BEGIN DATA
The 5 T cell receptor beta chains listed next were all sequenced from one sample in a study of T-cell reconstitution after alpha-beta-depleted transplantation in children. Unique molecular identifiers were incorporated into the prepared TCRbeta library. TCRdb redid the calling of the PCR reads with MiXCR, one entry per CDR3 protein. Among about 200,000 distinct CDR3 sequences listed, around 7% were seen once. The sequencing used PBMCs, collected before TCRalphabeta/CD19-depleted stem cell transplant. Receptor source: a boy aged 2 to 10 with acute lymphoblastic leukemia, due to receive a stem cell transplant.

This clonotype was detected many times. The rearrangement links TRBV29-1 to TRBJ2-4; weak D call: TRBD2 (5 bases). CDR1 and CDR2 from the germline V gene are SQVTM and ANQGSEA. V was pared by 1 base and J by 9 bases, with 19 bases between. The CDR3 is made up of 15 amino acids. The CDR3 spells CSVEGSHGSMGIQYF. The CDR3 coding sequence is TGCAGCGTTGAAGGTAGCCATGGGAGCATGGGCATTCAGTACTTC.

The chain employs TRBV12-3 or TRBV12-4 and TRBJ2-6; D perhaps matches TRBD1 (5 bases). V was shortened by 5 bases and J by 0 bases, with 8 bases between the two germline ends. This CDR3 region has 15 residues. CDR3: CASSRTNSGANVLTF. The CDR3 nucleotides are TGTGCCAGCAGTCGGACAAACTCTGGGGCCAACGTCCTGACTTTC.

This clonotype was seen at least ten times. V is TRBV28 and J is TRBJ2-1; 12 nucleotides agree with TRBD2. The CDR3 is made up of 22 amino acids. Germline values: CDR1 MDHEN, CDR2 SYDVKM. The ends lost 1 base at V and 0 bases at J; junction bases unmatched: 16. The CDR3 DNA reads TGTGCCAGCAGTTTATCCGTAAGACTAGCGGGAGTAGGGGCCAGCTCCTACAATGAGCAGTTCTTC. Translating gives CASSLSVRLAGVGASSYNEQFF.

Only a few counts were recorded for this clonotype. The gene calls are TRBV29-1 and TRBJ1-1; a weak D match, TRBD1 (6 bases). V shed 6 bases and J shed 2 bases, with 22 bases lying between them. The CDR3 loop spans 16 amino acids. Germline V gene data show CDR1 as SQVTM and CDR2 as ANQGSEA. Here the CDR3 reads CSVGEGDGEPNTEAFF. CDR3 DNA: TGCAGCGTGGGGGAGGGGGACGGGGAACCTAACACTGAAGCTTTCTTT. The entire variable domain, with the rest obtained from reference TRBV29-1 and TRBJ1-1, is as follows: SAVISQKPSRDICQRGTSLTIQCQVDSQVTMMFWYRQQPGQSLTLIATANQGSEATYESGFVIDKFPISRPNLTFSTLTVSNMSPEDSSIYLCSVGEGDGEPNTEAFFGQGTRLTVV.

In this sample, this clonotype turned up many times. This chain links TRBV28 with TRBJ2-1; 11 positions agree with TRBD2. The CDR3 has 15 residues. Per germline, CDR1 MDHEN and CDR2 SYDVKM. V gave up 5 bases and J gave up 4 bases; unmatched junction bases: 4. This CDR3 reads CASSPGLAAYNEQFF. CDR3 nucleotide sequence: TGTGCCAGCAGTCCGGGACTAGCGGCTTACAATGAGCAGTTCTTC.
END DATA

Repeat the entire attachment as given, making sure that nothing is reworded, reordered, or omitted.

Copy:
The 5 T cell receptor beta chains listed next were all sequenced from one sample in a study of T-cell reconstitution after alpha-beta-depleted transplantation in children. Unique molecular identifiers were incorporated into the prepared TCRbeta library. TCRdb redid the calling of the PCR reads with MiXCR, one entry per CDR3 protein. Among about 200,000 distinct CDR3 sequences listed, around 7% were seen once. The sequencing used PBMCs, collected before TCRalphabeta/CD19-depleted stem cell transplant. Receptor source: a boy aged 2 to 10 with acute lymphoblastic leukemia, due to receive a stem cell transplant.

This clonotype was detected many times. The rearrangement links TRBV29-1 to TRBJ2-4; weak D call: TRBD2 (5 bases). CDR1 and CDR2 from the germline V gene are SQVTM and ANQGSEA. V was pared by 1 base and J by 9 bases, with 19 bases between. The CDR3 is made up of 15 amino acids. The CDR3 spells CSVEGSHGSMGIQYF. The CDR3 coding sequence is TGCAGCGTTGAAGGTAGCCATGGGAGCATGGGCATTCAGTACTTC.

The chain employs TRBV12-3 or TRBV12-4 and TRBJ2-6; D perhaps matches TRBD1 (5 bases). V was shortened by 5 bases and J by 0 bases, with 8 bases between the two germline ends. This CDR3 region has 15 residues. CDR3: CASSRTNSGANVLTF. The CDR3 nucleotides are TGTGCCAGCAGTCGGACAAACTCTGGGGCCAACGTCCTGACTTTC.

This clonotype was seen at least ten times. V is TRBV28 and J is TRBJ2-1; 12 nucleotides agree with TRBD2. The CDR3 is made up of 22 amino acids. Germline values: CDR1 MDHEN, CDR2 SYDVKM. The ends lost 1 base at V and 0 bases at J; junction bases unmatched: 16. The CDR3 DNA reads TGTGCCAGCAGTTTATCCGTAAGACTAGCGGGAGTAGGGGCCAGCTCCTACAATGAGCAGTTCTTC. Translating gives CASSLSVRLAGVGASSYNEQFF.

Only a few counts were recorded for this clonotype. The gene calls are TRBV29-1 and TRBJ1-1; a weak D match, TRBD1 (6 bases). V shed 6 bases and J shed 2 bases, with 22 bases lying between them. The CDR3 loop spans 16 amino acids. Germline V gene data show CDR1 as SQVTM and CDR2 as ANQGSEA. Here the CDR3 reads CSVGEGDGEPNTEAFF. CDR3 DNA: TGCAGCGTGGGGGAGGGGGACGGGGAACCTAACACTGAAGCTTTCTTT. The entire variable domain, with the rest obtained from reference TRBV29-1 and TRBJ1-1, is as follows: SAVISQKPSRDICQRGTSLTIQCQVDSQVTMMFWYRQQPGQSLTLIATANQGSEATYESGFVIDKFPISRPNLTFSTLTVSNMSPEDSSIYLCSVGEGDGEPNTEAFFGQGTRLTVV.

In this sample, this clonotype turned up many times. This chain links TRBV28 with TRBJ2-1; 11 positions agree with TRBD2. The CDR3 has 15 residues. Per germline, CDR1 MDHEN and CDR2 SYDVKM. V gave up 5 bases and J gave up 4 bases; unmatched junction bases: 4. This CDR3 reads CASSPGLAAYNEQFF. CDR3 nucleotide sequence: TGTGCCAGCAGTCCGGGACTAGCGGCTTACAATGAGCAGTTCTTC.